Genetic testing isn’t just for breeders. Pet owners–even those with mixed-bred dogs–can learn valuable information with a simple DNA test. While responsible breeders are often early adopters of genetic testing, pet owners should participate in the process as well. Genetic tests tell everyone more about the health of their pets–and knowledge is power.
Back when I first got involved in dogs, we only had DNA tests for a few major diseases. In my breed, Labradors, we could test for our version of PRA, an eye disease that causes blindness. When my first show Labrador was a few years old, a genetic test for Exercise Induced Collapse was developed. Now, fifteen years later, combination gene tests, like the Wisdom Panel tests, are used for many breeds and identify over a hundred different diseases.
Genetic Heritage for Pets
When I use the term “pets,” I mean dogs that aren’t for breeding. While breeders’ dogs are often pets, they have different motivations for testing, and I’ll discuss that in a minute.
Genetic Heritage of Mixed-Bred Dogs
Pet owners don’t often think about the myriad of genetic diseases their dog may suffer from. Pet owners with mixed-bred dogs often think “hybrid vigor” protects their dog. However, domestic dog breeds often share genetic diseases, and some diseases are dominant – meaning they can come from only one side of the family and still cause a problem.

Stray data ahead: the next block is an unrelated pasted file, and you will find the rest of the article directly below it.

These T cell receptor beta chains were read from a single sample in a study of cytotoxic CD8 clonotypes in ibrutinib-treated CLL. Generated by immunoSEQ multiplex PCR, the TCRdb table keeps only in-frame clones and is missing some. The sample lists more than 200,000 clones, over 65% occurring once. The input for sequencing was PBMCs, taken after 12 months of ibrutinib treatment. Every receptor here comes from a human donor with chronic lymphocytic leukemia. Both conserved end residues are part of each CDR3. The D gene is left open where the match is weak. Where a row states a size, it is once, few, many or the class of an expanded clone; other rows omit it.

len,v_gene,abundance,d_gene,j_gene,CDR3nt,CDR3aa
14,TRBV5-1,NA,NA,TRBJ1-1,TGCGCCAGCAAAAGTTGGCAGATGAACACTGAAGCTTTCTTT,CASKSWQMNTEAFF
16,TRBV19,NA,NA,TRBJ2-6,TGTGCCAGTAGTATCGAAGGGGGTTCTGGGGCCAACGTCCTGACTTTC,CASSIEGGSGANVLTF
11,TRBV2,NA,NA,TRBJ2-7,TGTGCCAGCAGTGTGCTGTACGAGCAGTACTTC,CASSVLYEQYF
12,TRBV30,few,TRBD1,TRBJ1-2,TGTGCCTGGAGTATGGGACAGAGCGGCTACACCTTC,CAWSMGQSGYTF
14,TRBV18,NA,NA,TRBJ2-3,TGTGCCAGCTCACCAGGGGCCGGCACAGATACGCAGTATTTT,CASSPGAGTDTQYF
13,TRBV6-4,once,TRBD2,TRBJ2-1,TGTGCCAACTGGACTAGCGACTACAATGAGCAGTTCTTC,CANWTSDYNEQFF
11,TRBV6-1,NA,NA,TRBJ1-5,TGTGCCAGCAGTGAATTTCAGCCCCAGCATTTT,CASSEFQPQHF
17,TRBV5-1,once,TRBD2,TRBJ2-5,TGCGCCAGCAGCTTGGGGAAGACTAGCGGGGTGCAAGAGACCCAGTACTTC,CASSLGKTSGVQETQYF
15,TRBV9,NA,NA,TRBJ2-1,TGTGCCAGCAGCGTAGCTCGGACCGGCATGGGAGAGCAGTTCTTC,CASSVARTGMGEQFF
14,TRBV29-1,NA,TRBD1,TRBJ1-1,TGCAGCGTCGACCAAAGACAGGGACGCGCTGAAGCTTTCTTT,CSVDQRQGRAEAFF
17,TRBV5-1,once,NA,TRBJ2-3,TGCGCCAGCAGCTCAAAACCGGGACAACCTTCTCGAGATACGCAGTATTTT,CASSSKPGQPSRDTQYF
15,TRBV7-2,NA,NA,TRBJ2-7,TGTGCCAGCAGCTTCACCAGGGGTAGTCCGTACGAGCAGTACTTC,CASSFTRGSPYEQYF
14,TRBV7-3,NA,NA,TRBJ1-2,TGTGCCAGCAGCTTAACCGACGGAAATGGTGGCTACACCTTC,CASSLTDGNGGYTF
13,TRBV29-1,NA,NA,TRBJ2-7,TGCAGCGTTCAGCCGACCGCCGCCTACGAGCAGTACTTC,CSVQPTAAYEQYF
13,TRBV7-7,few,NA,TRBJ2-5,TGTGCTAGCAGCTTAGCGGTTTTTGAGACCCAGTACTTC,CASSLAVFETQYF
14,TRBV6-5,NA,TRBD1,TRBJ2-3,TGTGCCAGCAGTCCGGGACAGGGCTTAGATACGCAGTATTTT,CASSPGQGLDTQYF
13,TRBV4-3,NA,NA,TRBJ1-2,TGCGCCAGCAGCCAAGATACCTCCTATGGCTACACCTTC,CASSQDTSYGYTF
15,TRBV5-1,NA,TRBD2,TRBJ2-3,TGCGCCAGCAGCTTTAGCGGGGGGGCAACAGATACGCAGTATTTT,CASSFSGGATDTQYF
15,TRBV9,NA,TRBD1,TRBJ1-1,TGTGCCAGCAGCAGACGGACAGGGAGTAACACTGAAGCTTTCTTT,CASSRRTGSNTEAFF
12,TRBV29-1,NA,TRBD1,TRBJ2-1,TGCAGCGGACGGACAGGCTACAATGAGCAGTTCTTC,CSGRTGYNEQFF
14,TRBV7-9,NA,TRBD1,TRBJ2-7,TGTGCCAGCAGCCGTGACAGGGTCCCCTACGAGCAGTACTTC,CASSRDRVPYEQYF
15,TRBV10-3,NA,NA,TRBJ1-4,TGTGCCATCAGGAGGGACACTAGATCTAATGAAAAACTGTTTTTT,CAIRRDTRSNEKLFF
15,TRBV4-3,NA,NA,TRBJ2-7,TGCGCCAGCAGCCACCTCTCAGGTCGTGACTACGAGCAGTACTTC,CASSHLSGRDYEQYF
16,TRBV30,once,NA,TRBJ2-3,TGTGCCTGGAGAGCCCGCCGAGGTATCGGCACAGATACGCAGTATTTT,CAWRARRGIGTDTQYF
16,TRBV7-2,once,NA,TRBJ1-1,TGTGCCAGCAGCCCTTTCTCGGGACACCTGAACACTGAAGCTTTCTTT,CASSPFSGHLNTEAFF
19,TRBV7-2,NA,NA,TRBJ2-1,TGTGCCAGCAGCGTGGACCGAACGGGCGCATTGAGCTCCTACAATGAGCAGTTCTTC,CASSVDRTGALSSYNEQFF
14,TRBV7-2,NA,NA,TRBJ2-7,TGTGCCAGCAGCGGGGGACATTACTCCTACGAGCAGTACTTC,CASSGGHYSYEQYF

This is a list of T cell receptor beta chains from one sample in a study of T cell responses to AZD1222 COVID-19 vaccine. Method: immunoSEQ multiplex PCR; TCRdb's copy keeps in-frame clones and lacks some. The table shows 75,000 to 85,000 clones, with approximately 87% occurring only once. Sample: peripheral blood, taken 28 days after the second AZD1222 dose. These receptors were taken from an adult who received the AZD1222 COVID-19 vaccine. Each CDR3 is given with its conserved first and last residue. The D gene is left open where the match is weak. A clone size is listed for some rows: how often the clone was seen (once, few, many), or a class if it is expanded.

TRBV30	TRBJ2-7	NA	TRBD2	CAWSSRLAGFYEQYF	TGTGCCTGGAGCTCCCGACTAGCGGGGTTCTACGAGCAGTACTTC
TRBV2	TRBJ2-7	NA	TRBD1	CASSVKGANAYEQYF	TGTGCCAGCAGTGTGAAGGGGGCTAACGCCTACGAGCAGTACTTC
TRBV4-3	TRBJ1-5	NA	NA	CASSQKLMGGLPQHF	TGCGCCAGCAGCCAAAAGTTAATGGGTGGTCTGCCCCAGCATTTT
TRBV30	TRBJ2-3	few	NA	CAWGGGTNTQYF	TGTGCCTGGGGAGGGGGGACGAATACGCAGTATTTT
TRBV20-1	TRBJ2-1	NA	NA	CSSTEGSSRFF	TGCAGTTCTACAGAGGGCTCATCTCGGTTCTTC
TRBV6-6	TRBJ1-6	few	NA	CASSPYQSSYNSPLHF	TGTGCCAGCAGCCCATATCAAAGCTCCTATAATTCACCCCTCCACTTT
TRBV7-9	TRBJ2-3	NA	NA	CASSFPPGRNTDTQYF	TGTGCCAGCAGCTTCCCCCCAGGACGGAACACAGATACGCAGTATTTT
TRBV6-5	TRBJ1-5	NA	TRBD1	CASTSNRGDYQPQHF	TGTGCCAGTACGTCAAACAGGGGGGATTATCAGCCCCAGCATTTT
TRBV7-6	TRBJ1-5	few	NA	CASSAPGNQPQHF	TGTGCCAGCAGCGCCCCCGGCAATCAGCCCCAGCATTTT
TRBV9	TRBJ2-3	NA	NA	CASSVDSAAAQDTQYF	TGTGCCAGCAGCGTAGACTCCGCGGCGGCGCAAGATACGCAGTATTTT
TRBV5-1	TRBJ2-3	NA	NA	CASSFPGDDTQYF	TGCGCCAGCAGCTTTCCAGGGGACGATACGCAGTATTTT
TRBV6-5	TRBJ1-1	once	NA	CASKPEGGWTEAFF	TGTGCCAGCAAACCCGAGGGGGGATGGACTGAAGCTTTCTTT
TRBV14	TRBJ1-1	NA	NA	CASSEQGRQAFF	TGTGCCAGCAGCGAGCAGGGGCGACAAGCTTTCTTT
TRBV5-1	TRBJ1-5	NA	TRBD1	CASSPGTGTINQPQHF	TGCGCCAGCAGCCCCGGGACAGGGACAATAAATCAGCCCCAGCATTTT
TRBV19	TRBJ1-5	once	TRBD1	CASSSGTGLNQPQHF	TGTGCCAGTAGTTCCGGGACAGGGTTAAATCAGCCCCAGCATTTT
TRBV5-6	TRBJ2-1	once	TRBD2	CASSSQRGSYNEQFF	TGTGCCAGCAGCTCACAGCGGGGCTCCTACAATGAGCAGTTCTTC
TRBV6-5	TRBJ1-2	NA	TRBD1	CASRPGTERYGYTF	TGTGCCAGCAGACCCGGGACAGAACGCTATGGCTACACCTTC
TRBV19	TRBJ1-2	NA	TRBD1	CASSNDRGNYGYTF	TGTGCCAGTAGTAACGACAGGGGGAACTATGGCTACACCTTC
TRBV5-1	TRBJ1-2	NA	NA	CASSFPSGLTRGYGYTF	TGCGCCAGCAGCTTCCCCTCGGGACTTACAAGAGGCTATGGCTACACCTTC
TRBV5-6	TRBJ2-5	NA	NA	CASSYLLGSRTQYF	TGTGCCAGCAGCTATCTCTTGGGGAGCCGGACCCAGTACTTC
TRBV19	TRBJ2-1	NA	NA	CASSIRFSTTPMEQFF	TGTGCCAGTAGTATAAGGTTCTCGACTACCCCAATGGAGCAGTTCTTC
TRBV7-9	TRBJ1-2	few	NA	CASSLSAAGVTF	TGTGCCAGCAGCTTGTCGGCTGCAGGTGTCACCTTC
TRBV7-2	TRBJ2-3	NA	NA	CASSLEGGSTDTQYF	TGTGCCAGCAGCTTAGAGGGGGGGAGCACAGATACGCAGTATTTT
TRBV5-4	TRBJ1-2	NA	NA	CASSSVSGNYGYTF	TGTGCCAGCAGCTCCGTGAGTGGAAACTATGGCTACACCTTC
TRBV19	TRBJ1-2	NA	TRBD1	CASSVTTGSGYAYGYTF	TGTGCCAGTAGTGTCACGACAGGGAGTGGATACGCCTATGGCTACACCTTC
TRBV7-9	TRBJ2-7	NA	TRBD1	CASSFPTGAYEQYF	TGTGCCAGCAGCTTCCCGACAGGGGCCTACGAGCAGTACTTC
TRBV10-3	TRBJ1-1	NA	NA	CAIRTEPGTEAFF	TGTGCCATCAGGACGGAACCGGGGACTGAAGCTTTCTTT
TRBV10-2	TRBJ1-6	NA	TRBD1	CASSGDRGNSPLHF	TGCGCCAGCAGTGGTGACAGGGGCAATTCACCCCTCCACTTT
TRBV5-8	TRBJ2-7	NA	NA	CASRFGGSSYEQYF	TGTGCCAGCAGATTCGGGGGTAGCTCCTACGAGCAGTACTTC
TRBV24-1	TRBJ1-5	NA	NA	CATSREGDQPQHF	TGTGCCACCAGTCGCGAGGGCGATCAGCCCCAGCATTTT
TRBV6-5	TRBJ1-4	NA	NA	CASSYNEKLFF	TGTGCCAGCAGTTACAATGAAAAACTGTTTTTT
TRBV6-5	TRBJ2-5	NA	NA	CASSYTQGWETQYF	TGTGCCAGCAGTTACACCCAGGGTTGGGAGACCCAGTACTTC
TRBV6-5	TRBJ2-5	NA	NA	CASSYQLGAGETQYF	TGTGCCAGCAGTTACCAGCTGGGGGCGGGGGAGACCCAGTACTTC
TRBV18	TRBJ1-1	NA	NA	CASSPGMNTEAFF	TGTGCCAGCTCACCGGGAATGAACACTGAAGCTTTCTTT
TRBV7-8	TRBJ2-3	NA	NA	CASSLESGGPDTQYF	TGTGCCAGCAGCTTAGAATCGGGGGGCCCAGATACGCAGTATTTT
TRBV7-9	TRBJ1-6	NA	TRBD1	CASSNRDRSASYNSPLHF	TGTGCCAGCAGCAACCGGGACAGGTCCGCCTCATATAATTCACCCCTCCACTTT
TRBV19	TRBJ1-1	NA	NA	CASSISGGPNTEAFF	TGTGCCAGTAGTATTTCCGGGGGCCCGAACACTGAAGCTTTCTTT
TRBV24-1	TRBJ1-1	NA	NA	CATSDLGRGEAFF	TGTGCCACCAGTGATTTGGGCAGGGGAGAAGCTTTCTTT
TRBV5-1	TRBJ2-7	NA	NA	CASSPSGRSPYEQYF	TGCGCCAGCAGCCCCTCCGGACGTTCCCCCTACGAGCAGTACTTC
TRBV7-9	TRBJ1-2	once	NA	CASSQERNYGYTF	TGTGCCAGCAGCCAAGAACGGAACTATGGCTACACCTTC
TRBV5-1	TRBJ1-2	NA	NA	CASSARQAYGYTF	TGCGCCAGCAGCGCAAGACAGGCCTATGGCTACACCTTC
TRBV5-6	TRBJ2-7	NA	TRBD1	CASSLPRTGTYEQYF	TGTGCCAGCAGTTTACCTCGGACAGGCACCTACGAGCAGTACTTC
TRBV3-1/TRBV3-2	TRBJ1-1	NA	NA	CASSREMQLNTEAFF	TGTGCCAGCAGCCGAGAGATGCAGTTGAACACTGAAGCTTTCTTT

The Wisdom Panel test for mixed bred dogs identifies several important genes. It identifies Exercise Induced Collapse, a disease that causes the dog to go limp when the dog is exercising hard or very excited. Having had a dog with this disease (before the gene test became available) I have firsthand experience in a dog going completely limp in 90 degree weather, with no way to protect the dog from heat stroke.
The test also identifies the MDR1 gene. This gene is responsible for increased sensitivity to many common drugs, including Ivermectin, a common dewormer, and Imodium. Dogs affected with this gene become poisoned at much lower dosages than normal dogs. If you have horses or livestock, you likely keep drugs that can kill a dog affected by this gene. Such dogs become poisoned by drinking liquid dewormer or eating the feces of recently wormed livestock.
This gene is dominant–meaning an affected dog might only get the gene from one parent. The gene usually comes from a herding breed ancestor, and is widespread in Australian Shepherds and Collies, and is common in most other herding breeds.